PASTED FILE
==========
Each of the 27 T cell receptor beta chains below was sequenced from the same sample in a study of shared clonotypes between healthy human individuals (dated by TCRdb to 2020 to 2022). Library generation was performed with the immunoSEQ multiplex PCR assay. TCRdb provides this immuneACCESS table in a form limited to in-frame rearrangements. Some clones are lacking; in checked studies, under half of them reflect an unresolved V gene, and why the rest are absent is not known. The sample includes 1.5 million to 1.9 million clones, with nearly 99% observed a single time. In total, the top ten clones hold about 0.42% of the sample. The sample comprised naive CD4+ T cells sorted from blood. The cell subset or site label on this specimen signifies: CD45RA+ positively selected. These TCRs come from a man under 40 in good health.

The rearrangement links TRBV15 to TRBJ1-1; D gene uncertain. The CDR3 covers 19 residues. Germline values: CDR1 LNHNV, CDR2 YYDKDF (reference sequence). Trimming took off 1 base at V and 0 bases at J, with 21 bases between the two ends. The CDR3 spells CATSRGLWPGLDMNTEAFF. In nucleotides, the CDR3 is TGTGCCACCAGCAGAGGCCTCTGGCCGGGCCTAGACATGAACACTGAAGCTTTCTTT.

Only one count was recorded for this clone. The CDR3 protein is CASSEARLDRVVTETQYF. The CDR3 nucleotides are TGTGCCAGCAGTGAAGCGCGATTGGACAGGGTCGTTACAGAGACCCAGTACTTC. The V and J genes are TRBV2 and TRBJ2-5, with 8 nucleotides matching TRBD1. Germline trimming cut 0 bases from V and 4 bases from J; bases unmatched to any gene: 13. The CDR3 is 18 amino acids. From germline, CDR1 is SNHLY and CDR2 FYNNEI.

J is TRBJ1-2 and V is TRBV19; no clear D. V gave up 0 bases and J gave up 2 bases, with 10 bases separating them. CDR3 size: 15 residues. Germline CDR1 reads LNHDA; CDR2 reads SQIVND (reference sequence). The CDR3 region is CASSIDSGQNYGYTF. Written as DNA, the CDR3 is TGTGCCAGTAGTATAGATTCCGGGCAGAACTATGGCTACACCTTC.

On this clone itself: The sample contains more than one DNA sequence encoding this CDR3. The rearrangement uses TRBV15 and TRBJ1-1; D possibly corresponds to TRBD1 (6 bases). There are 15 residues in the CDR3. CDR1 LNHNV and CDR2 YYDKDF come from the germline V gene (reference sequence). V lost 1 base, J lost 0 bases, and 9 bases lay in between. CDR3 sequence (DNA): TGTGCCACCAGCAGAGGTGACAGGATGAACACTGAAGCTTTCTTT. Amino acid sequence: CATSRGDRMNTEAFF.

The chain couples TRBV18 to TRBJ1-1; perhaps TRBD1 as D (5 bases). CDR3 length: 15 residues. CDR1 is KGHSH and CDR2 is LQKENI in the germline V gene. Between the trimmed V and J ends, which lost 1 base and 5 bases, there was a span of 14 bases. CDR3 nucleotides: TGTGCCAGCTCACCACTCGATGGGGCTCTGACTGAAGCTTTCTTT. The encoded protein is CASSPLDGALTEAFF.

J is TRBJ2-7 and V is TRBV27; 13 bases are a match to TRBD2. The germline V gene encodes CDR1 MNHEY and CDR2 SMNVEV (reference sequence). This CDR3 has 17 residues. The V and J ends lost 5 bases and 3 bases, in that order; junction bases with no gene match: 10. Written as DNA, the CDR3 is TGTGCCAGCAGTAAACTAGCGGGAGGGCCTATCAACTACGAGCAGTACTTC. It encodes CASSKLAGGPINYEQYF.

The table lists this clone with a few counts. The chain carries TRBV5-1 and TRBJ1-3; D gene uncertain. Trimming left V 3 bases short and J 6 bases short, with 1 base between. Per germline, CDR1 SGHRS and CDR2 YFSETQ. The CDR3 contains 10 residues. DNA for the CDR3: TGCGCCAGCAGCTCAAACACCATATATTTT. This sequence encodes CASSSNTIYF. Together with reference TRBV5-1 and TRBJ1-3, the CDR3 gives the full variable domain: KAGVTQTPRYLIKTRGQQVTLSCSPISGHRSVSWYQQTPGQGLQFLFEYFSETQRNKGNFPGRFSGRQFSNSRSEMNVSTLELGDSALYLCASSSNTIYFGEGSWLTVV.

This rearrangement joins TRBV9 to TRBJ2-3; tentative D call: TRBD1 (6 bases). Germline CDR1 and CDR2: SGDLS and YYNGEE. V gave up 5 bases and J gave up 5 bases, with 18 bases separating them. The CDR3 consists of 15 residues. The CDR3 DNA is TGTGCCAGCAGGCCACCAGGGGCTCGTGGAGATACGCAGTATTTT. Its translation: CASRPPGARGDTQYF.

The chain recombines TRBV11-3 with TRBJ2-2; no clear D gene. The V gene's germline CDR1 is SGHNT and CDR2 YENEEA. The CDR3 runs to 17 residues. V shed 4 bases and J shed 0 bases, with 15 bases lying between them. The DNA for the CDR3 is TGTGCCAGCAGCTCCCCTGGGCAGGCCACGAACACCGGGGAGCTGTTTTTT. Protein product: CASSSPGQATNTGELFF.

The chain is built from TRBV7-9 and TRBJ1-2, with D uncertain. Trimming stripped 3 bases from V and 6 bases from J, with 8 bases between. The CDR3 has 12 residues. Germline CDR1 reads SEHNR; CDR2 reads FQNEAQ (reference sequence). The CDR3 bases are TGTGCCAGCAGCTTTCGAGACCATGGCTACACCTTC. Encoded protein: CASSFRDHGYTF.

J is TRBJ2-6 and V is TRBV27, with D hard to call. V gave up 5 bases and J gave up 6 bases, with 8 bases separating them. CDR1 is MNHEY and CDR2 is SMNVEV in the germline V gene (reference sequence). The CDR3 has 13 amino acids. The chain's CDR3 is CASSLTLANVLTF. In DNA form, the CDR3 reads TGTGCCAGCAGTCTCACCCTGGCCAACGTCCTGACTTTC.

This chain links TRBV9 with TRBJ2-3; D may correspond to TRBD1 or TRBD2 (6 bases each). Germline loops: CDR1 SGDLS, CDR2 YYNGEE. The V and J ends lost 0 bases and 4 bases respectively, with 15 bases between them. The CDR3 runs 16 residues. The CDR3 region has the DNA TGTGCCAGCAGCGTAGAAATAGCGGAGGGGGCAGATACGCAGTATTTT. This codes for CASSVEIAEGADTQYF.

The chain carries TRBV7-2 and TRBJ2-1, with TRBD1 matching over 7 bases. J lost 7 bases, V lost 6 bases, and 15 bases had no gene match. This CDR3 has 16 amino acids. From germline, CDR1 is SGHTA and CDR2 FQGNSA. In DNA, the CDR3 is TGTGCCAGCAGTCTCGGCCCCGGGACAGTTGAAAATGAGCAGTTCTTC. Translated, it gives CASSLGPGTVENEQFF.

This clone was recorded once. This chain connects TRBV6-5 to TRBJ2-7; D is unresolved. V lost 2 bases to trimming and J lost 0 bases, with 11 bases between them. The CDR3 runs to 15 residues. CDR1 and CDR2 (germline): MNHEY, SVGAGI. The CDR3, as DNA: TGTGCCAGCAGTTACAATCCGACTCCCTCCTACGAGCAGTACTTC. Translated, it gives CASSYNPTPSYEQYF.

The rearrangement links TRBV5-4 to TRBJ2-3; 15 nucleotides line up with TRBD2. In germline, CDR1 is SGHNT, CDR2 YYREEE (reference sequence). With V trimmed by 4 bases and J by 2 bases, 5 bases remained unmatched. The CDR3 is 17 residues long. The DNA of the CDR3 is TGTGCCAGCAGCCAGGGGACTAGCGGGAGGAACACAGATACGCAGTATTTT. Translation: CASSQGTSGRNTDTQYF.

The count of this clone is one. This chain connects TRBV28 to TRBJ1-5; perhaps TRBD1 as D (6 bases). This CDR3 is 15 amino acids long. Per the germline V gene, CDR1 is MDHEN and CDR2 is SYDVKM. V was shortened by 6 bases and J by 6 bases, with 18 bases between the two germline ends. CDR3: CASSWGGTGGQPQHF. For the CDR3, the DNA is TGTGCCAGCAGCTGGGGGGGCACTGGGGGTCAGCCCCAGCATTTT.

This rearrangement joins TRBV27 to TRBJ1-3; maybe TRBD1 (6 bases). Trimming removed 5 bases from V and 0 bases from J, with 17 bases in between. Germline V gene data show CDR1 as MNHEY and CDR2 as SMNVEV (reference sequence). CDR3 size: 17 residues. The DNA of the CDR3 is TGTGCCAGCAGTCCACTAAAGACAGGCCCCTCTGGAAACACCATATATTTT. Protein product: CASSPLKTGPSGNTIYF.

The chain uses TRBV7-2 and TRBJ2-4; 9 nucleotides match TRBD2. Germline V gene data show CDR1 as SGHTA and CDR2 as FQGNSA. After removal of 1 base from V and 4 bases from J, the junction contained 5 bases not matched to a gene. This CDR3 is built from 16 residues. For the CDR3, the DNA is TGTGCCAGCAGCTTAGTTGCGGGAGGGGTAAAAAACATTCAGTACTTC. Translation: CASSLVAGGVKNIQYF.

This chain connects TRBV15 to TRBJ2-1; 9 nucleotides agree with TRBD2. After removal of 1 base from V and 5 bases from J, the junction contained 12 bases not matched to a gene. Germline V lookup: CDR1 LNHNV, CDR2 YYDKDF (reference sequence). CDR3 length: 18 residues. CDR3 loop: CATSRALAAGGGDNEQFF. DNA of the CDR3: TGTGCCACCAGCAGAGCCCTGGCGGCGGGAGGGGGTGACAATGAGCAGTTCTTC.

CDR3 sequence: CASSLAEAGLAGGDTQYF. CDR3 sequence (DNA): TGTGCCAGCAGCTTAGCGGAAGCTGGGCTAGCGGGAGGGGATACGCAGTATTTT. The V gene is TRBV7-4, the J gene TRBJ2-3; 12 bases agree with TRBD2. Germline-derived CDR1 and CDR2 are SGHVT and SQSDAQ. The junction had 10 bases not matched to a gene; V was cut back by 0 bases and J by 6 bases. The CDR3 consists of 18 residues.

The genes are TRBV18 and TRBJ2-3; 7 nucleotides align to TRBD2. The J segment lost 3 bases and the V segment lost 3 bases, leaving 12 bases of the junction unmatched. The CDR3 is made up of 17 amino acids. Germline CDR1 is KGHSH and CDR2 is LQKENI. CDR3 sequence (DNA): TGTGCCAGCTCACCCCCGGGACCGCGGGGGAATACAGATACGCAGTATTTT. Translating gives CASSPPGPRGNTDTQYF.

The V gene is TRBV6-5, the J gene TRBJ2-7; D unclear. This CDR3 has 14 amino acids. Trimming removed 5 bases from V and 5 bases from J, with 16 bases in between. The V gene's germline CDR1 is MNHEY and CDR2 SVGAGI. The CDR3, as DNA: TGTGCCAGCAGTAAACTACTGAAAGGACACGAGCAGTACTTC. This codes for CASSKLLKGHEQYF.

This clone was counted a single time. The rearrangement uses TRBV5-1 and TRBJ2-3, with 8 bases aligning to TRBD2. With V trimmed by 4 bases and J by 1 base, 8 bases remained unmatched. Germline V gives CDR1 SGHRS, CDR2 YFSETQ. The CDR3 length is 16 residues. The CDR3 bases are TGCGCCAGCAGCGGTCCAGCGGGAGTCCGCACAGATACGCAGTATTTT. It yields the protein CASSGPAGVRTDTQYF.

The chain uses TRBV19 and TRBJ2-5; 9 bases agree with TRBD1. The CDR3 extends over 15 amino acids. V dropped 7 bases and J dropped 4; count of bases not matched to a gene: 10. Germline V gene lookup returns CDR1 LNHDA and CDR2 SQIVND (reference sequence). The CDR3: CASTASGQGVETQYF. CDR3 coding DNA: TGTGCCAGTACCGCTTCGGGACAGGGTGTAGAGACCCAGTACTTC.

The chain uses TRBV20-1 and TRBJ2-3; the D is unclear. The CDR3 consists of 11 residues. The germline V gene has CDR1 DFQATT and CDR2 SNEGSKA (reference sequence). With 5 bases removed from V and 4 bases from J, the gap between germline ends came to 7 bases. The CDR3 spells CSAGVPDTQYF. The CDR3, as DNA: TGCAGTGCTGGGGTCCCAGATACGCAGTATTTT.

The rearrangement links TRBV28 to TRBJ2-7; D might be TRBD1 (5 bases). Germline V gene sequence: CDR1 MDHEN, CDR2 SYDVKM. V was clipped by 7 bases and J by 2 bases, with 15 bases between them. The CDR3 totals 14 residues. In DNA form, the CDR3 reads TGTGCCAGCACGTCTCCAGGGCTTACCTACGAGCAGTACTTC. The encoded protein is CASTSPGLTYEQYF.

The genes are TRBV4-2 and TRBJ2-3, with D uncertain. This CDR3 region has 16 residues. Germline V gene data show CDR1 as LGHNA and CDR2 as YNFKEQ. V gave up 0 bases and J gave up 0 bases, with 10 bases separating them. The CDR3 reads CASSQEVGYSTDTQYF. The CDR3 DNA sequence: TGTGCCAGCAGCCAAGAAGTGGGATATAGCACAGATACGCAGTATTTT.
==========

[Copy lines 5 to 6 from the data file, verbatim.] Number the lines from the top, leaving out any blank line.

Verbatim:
On this clone itself: The sample contains more than one DNA sequence encoding this CDR3. The rearrangement uses TRBV15 and TRBJ1-1; D possibly corresponds to TRBD1 (6 bases). There are 15 residues in the CDR3. CDR1 LNHNV and CDR2 YYDKDF come from the germline V gene (reference sequence). V lost 1 base, J lost 0 bases, and 9 bases lay in between. CDR3 sequence (DNA): TGTGCCACCAGCAGAGGTGACAGGATGAACACTGAAGCTTTCTTT. Amino acid sequence: CATSRGDRMNTEAFF.

The chain couples TRBV18 to TRBJ1-1; perhaps TRBD1 as D (5 bases). CDR3 length: 15 residues. CDR1 is KGHSH and CDR2 is LQKENI in the germline V gene. Between the trimmed V and J ends, which lost 1 base and 5 bases, there was a span of 14 bases. CDR3 nucleotides: TGTGCCAGCTCACCACTCGATGGGGCTCTGACTGAAGCTTTCTTT. The encoded protein is CASSPLDGALTEAFF.